National Middle School (K-8) Championship Kicks Off In Round Rock With Over 1,200 Participants

An impressive 1,247 players crowded the pairing sheets at the start of the 2023 National Middle School (K-8) Championship in Round Rock, TX, taking place April 21 through 23.

It’s true that everything is bigger in Texas, with this year's total number of participants eclipsing last year’s total of 945 kids playing in Grapevine, TX. The turnout is just short of the 2019 edition’s 1,287 players also in Grapevine, TX. So, on second thought, the only thing that's bigger than Texas is, well, more Texas!

Kids across 35 states will be competing between the K-8 Championship, five “Under” sections, and the K-8 Unrated section. Predictably, the state most represented is the host state, with a whopping 870 Texans registered. New York flew out 176 players, good for the second-most of any state. Michigan came with 55, and Florida was just behind them with 51 (including many deadly blitzers).

After the opening ceremony (available for replay here), everyone rushed to their board to start a grueling, exciting, and (hopefully) unforgettable seven rounds of chess.



News From Day One

The tournament had barely kicked off before there was drama at the top. On board eight, Nandini Prakash (1710), a seventh grader from Texas, upset New Yorker Aditeya Das, a sixth-grader rated 2142. Right from the opening, Prakash had Das on the ropes after the latter mistakenly castled into Prakash’s swift London attack.


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Nandini Prakash had the most high-profile upset of the first round (Randy Anderson)


While she missed one or two knockout blows, overall, she played a model game for anybody interested in learning how to play this popular opening. FM Sandeep Sethuraman annotates below:



After two rounds, 26 players are still perfect. Top-seeded FM Brewington Hardaway, who also happens to be the reigning Barber champ, is looking to win his last-ever NMS medal.


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FM Brewington Hardaway looks to add one last middle school medal to his collection (Randy Anderson)


The New Yorker was pushed surprisingly hard, though, by another Texan. His opponent, sixth-grader Likhit Bhangale, is rated only 1856. You wouldn’t guess it from the game, however. Again, Sethuraman annotates:



Second-seeded CM Eric Chang Liu is the only other player whose rating is over 2300. The Texan seventh grader is also undefeated, and we’ll likely see more of his games as the tournament progresses. We should be well on our way to a New York versus Texas showdown between Hardaway and Liu, but nothing is set in stone. Indeed, today, the rating gap on the top boards should decrease, with the top seeds likely to be playing experts as early as the fourth round. Follow the action live here!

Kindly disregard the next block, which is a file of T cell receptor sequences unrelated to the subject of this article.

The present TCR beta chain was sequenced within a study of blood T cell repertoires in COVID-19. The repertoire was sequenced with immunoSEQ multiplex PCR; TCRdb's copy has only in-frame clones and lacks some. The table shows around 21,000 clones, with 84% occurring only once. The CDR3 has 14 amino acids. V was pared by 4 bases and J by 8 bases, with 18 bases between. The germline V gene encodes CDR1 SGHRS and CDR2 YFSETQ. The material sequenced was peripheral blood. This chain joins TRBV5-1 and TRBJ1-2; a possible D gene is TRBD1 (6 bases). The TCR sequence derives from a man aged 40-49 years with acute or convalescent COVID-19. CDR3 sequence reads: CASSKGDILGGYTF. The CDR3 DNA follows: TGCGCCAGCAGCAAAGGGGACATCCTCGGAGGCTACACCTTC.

There were no major surprises in the blitz tournament, with FM Brewington Hardaway finishing clear first out of 144 players with 11½/12.


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Hardaway set what he hopes to be the tone for the weekend, finishing a point-and-a-half clear of the field in the blitz (Randy Anderson)


Yesterday, there was a four-way tie for second through fifth with 10/12. In tiebreak order, the players were: Xavier Bruni (AL), Santiago De Jesus Casares (FL), Advait Nair (FL), and Oscar Izzy Williams (FL).



Williams was the only member of this bunch who had the “pleasure” of playing the champion, and also was the only sixth-grader to finish in the top five.

Earlier on Thursday, Ronen Wilson (VA) and J. Coville won the bughouse tournament with 9/10. Any information on Wilson’s mysterious partner, who is not registered for any event (as far as the author can tell), is welcome. (Update 4/22/2023: the mysterious player was (Update 4/23/2023: Julian) Colville from California. Thanks to all the super-sleuths who helped identify our mystery bughouser.)


Fun with GM Sadorra

GM Julio Sadorra, the University of Texas Dallas chess coach, is this year’s Guest Grandmaster. Yesterday, Sadorra started off the weekend with a 30-board simul. Sadorra can be seen in action here:



Playing kids rated as high as 1893, Sadorra dazzled with his speed and precision.



His victory against top-seeded Ishnoor Singh Chandi is worth playing over. At a key moment, Chandi underestimates the speed of his opponent’s attack. But, with one counter-intuitive trade of his own fianchettoed bishop, the grandmaster was able to keep Chandi’s king in his crosshairs.



After the exhibition, Sadorra went on to take on all challengers in blitz. With an enraptured crowd, Sadorra continued to give free lessons to the youth.



Sadorra will host two more blitz sessions this weekend, and he will also be providing lectures with Q&A sessions today and tomorrow. See the full schedule of events for more details.


Girls Club

It wouldn’t be a National Championship without a visit to the Girls Club. WIM Luciana Morales hosted a lecture where she taught a game by the brilliant Georgian GM Nona Gaprindashvili. Morales recently published a Chessable course, Queens of the Chess Board, chronicling the history and games of the first five Women’s World Champions.



The Girls Club will be around all weekend, with WIMs Emily Nguyen and Dr. Alexey Root both making appearances.

If these names sound familiar, it might be because Nguyen will also be providing Twitch commentary of rounds five through seven along with IM Douglas Root. WIM Root will be providing coverage of the next two days of the event here at Chess Life Online as well.


Official event website

Live broadcast of top boards

Schedule of all events

Pairings and Results

Twitch for rounds five through seven